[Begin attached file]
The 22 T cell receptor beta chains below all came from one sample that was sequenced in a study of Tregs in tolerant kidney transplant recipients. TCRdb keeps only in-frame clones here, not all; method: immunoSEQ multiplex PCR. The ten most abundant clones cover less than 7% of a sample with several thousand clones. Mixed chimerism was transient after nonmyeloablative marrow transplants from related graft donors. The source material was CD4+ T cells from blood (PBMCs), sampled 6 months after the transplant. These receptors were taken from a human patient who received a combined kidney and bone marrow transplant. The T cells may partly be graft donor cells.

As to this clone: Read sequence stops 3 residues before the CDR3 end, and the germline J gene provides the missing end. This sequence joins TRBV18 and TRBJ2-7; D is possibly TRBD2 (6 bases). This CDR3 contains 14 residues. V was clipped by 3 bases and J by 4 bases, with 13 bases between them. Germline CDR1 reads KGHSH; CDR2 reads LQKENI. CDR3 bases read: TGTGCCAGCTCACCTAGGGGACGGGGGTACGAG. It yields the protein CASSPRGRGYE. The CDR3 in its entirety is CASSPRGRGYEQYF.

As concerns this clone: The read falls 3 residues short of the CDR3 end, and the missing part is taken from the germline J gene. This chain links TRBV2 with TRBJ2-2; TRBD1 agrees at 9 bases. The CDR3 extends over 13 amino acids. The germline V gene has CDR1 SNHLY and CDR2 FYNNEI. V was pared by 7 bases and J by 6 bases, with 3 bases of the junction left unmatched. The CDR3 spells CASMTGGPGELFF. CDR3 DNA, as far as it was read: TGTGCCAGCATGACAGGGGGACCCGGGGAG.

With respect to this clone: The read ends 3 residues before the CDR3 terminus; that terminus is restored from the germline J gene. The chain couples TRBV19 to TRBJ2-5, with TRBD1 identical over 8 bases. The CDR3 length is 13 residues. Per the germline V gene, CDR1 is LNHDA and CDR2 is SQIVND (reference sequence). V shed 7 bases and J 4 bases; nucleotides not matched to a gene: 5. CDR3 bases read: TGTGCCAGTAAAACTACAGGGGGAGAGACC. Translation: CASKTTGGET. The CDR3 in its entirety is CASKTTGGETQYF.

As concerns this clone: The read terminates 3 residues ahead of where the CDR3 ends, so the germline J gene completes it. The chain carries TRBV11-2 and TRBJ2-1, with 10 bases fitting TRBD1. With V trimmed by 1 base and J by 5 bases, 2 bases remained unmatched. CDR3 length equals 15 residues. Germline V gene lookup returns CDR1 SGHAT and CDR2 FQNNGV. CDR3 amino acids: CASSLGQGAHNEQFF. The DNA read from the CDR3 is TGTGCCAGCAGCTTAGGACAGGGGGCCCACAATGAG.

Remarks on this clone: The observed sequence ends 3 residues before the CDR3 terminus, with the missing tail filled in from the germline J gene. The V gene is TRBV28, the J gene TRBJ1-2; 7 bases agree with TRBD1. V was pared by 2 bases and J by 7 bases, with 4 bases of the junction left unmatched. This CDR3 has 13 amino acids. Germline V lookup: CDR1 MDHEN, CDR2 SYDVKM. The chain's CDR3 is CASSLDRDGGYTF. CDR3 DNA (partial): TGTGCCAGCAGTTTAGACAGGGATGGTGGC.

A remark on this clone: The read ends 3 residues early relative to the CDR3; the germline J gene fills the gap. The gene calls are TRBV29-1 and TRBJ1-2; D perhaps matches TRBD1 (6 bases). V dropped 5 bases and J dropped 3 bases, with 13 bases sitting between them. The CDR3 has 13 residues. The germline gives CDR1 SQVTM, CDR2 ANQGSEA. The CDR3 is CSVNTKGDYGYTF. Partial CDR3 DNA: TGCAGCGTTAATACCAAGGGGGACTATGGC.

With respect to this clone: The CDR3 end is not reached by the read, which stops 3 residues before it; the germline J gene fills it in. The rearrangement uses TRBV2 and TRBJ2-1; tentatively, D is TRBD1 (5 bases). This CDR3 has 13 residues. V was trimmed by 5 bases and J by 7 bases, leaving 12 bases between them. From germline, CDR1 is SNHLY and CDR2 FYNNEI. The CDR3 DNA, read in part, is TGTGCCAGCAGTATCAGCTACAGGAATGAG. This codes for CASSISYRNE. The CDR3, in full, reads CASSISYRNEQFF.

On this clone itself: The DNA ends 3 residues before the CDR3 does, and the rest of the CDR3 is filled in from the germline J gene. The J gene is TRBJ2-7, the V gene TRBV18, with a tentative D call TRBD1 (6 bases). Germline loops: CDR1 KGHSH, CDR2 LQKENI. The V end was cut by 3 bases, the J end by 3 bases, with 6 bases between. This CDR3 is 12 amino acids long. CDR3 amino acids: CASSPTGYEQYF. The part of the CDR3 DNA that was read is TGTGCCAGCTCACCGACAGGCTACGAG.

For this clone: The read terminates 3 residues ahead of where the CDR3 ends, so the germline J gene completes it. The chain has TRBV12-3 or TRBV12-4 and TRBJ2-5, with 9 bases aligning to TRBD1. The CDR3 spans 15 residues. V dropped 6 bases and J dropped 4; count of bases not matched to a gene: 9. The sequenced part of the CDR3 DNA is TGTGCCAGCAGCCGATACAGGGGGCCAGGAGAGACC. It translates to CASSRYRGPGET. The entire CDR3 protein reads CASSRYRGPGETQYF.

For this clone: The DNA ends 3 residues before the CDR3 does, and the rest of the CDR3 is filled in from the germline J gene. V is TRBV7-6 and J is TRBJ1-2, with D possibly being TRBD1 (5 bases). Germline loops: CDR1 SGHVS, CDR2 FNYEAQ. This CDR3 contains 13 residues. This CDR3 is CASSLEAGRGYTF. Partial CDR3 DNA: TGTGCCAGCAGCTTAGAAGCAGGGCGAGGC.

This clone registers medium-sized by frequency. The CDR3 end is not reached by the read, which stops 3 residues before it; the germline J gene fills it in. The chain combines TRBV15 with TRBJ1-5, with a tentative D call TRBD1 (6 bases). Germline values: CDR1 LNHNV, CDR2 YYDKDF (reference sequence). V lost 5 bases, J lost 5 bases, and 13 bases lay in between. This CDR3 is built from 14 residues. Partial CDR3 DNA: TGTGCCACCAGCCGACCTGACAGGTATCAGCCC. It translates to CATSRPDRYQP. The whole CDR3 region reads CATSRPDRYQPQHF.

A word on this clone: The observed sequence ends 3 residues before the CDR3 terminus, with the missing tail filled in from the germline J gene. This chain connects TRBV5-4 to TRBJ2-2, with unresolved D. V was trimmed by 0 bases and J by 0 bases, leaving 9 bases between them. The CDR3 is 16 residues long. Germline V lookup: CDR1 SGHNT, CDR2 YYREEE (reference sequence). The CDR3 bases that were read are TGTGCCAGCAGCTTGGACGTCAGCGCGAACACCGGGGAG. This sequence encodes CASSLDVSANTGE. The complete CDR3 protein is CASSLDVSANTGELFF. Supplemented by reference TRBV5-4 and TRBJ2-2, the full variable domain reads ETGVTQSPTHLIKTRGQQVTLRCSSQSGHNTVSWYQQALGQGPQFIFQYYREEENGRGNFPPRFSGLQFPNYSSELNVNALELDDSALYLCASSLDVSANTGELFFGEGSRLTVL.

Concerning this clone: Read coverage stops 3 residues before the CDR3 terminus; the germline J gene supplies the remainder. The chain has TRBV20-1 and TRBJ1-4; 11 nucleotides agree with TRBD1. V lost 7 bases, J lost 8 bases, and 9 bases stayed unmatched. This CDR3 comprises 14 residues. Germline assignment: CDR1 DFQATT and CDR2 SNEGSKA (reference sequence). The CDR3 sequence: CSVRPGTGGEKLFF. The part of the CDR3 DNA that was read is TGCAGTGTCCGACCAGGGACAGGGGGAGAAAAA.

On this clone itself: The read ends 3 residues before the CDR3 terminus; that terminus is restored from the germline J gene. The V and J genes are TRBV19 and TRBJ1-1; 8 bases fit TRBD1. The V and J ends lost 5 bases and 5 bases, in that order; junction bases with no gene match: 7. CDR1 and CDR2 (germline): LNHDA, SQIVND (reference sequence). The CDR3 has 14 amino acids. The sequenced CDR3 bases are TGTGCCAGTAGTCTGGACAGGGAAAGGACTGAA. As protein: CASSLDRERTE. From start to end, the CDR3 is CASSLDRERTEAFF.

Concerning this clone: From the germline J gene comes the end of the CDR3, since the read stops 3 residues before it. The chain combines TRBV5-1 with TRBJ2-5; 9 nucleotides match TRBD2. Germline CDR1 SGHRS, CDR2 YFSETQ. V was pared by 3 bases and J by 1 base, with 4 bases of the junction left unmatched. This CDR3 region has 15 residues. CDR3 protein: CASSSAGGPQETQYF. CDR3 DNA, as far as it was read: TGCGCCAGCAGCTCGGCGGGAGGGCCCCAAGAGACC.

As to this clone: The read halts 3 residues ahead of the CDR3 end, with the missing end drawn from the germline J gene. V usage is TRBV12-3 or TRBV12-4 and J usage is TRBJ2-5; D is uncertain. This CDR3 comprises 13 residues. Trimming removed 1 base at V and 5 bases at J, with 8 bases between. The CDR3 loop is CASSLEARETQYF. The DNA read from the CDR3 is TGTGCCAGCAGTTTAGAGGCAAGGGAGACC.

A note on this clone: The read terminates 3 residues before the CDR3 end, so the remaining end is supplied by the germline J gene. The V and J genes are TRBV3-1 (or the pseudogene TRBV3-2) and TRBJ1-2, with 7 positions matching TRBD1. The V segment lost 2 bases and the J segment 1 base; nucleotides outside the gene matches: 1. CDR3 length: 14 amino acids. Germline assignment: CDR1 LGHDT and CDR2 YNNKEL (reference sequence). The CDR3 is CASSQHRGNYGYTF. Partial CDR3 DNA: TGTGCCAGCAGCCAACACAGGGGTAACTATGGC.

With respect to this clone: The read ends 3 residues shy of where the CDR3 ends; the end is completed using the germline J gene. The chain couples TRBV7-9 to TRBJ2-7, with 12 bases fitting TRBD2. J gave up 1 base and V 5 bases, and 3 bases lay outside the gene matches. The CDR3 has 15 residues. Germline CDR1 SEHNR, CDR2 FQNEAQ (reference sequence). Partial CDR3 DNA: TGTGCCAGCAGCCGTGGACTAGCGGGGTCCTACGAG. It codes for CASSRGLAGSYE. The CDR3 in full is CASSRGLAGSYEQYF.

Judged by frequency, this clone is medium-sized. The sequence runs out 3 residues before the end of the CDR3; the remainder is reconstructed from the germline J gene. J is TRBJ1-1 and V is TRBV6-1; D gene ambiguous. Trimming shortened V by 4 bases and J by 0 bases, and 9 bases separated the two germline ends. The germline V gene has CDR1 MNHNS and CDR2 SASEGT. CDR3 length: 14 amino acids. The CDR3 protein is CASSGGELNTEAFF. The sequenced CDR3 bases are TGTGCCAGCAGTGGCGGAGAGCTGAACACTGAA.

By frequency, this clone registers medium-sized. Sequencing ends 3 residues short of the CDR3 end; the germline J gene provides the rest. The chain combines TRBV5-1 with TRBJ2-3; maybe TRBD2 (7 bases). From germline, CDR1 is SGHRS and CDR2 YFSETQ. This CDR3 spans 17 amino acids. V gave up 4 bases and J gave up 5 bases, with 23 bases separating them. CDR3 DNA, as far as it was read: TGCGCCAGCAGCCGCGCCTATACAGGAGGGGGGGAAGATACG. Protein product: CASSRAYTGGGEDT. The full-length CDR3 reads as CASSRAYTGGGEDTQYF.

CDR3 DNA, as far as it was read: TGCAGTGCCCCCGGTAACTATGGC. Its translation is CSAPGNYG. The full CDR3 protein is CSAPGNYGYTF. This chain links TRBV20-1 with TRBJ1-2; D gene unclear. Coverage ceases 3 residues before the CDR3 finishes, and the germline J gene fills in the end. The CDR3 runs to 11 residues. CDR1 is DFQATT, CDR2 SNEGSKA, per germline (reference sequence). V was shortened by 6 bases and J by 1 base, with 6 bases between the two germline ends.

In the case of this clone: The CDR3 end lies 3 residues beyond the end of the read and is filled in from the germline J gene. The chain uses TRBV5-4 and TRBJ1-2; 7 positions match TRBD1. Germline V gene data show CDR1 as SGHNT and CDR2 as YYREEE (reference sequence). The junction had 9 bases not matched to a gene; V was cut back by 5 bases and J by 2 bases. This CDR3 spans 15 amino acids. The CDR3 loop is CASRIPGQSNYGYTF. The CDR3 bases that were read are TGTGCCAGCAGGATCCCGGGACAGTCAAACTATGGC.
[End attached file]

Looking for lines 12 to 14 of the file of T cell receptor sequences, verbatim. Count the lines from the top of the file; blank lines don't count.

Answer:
This clone registers medium-sized by frequency. The CDR3 end is not reached by the read, which stops 3 residues before it; the germline J gene fills it in. The chain combines TRBV15 with TRBJ1-5, with a tentative D call TRBD1 (6 bases). Germline values: CDR1 LNHNV, CDR2 YYDKDF (reference sequence). V lost 5 bases, J lost 5 bases, and 13 bases lay in between. This CDR3 is built from 14 residues. Partial CDR3 DNA: TGTGCCACCAGCCGACCTGACAGGTATCAGCCC. It translates to CATSRPDRYQP. The whole CDR3 region reads CATSRPDRYQPQHF.

A word on this clone: The observed sequence ends 3 residues before the CDR3 terminus, with the missing tail filled in from the germline J gene. This chain connects TRBV5-4 to TRBJ2-2, with unresolved D. V was trimmed by 0 bases and J by 0 bases, leaving 9 bases between them. The CDR3 is 16 residues long. Germline V lookup: CDR1 SGHNT, CDR2 YYREEE (reference sequence). The CDR3 bases that were read are TGTGCCAGCAGCTTGGACGTCAGCGCGAACACCGGGGAG. This sequence encodes CASSLDVSANTGE. The complete CDR3 protein is CASSLDVSANTGELFF. Supplemented by reference TRBV5-4 and TRBJ2-2, the full variable domain reads ETGVTQSPTHLIKTRGQQVTLRCSSQSGHNTVSWYQQALGQGPQFIFQYYREEENGRGNFPPRFSGLQFPNYSSELNVNALELDDSALYLCASSLDVSANTGELFFGEGSRLTVL.

Concerning this clone: Read coverage stops 3 residues before the CDR3 terminus; the germline J gene supplies the remainder. The chain has TRBV20-1 and TRBJ1-4; 11 nucleotides agree with TRBD1. V lost 7 bases, J lost 8 bases, and 9 bases stayed unmatched. This CDR3 comprises 14 residues. Germline assignment: CDR1 DFQATT and CDR2 SNEGSKA (reference sequence). The CDR3 sequence: CSVRPGTGGEKLFF. The part of the CDR3 DNA that was read is TGCAGTGTCCGACCAGGGACAGGGGGAGAAAAA.